Inventory no.: 3167

Burmese Paper Knife


Gilded & Carved Ivory Desk Paper Knife

Burma & possibly Sri Lanka

19th century

length: 35.8cm

This very unusual fine paper knife comprises a carved ivory handle, probably originally intended for a Burmese dha sword, and a gilded bronze blade, which is pierced and engraved with trellised, tropical foliage. The join between the handle and blade comprises a lion or tiger head (it is difficult to tell which) on both sides with a dramatic and very well cast leafy flourish that emerges from the back of the feline’s head and over the ivory.

The ivory itself is pierced and is in either the form of Bilu, a fierce monster of Burmese folklore, or the monkey god Hanuman, appropriated from India. The figure has a wide snarl and a mouth full of teeth as well as fangs and a simeon-like head, but otherwise a human-like body, all encased in a carved, open-work foliate trellis.

The blade has a tiny repair (a small crack to one of the joins). The gilding is in crisp condition on one side and more mottled on the other. The ivory handle is in excellent condition.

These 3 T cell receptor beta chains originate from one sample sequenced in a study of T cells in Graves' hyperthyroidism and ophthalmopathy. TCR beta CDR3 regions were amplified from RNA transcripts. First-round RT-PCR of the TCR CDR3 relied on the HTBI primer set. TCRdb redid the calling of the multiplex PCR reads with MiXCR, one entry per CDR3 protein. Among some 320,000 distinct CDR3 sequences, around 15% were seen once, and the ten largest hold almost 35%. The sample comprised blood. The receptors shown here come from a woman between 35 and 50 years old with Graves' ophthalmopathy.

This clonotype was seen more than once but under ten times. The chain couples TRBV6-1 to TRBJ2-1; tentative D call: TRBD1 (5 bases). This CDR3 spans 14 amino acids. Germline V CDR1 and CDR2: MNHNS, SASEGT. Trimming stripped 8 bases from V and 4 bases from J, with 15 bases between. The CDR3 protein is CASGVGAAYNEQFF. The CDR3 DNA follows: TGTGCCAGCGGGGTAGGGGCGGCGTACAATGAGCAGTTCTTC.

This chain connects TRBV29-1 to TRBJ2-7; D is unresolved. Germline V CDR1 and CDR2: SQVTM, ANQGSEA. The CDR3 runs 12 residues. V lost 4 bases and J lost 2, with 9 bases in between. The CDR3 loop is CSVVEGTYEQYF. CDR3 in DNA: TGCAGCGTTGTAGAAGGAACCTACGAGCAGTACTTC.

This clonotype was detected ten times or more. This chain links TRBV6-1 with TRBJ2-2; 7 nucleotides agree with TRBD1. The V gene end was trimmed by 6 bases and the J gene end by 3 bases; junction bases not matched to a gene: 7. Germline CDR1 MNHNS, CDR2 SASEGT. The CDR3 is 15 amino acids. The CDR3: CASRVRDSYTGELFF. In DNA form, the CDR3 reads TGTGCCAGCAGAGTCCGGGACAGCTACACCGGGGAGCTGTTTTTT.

We have not seen another paper knife like this. The metal blade does not seem to be of European manufacture. The leafy open-work of the blade has more in keeping with Sri Lankan work from the Kandy region. It is possible that the knife was put together there using a Burmese

dha handle. Historically, there have been close ties between Sri Lanka and Burma on account of a shared strand of Buddhism which lead to many religious exchanges between the Burmese and Sri Lankan monkhood. Consequently Sri Lankan items often turn up in Burma, and vice-versa. Alternatively, the metalwork component is a product of Burma but shows a degree of Sri Lankan influence. Either way, the item is visually quite stunning and certainly was intended as a luxury presentation item.


Fraser-Lu, S., Burmese Crafts: Past and Present, Oxford University Press, 1994.Provenance:

UK art market

Inventory no.: 3167